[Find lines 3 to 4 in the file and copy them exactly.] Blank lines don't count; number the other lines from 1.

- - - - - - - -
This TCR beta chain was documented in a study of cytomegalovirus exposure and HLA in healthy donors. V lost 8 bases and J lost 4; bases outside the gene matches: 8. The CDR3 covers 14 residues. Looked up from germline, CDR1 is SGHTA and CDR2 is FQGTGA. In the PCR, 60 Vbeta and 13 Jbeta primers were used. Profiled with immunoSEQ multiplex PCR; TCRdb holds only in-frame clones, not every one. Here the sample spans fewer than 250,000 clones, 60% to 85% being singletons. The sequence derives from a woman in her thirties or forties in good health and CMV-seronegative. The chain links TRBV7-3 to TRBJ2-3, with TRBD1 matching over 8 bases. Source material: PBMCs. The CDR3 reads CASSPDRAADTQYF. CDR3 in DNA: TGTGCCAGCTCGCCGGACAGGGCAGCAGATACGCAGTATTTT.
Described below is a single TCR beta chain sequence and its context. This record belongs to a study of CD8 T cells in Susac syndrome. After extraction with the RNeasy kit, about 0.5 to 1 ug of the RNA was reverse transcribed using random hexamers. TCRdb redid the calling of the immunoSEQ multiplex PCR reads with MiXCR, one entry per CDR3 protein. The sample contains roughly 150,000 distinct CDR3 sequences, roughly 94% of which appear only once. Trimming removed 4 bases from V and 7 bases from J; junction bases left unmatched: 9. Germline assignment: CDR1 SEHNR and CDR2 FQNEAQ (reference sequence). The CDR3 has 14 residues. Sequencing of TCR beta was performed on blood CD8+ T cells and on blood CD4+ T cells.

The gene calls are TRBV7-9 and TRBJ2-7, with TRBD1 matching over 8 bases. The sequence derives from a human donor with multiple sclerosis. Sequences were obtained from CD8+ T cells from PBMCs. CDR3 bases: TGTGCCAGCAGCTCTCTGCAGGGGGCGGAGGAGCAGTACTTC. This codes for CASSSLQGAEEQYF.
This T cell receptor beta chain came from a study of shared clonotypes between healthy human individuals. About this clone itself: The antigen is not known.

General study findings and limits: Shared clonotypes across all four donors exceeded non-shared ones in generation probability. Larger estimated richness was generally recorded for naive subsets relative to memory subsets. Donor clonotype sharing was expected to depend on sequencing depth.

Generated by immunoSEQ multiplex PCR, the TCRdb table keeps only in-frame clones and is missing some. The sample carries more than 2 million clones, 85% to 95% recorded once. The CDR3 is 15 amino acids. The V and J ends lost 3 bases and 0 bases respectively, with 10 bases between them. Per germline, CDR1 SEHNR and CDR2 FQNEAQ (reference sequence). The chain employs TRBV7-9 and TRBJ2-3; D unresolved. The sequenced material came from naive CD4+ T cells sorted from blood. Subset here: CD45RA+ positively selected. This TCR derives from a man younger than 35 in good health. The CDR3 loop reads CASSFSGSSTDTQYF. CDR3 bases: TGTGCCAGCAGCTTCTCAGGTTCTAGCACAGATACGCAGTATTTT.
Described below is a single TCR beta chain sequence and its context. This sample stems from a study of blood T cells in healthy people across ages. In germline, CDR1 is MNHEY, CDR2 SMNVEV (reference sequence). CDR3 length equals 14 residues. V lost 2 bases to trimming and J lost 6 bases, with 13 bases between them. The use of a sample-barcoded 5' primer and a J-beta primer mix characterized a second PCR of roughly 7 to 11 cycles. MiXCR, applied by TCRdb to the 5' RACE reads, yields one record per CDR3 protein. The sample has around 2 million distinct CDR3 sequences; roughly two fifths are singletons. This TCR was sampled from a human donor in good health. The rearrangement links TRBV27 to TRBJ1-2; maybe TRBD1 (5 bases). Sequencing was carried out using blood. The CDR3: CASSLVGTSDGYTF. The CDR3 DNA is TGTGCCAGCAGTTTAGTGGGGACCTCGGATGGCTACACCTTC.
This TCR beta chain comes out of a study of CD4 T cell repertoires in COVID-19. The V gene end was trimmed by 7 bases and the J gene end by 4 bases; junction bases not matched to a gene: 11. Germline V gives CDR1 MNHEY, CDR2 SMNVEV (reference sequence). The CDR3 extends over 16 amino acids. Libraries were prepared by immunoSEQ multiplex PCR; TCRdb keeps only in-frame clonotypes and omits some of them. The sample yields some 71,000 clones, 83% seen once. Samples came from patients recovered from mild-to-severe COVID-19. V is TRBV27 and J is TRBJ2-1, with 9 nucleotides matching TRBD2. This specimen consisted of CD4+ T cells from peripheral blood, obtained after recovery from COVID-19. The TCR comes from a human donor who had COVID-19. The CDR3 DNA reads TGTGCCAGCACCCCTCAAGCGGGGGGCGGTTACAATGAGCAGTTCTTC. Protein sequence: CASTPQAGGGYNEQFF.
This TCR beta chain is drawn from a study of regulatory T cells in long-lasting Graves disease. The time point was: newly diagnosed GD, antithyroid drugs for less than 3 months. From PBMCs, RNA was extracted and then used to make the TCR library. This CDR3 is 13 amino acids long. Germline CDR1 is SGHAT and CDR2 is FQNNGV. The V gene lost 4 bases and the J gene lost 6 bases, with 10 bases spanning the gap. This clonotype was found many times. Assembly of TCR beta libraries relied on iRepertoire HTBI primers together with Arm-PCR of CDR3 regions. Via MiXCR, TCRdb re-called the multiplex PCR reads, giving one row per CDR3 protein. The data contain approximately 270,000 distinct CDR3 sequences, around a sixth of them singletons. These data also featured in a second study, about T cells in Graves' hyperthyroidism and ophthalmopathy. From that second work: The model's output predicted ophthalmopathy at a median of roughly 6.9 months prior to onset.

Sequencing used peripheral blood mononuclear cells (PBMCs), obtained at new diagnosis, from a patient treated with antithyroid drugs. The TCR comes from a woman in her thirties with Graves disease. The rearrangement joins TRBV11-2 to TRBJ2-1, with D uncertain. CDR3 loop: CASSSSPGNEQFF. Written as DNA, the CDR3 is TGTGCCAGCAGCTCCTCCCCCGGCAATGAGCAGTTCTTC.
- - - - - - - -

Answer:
The gene calls are TRBV7-9 and TRBJ2-7, with TRBD1 matching over 8 bases. The sequence derives from a human donor with multiple sclerosis. Sequences were obtained from CD8+ T cells from PBMCs. CDR3 bases: TGTGCCAGCAGCTCTCTGCAGGGGGCGGAGGAGCAGTACTTC. This codes for CASSSLQGAEEQYF.
This T cell receptor beta chain came from a study of shared clonotypes between healthy human individuals. About this clone itself: The antigen is not known.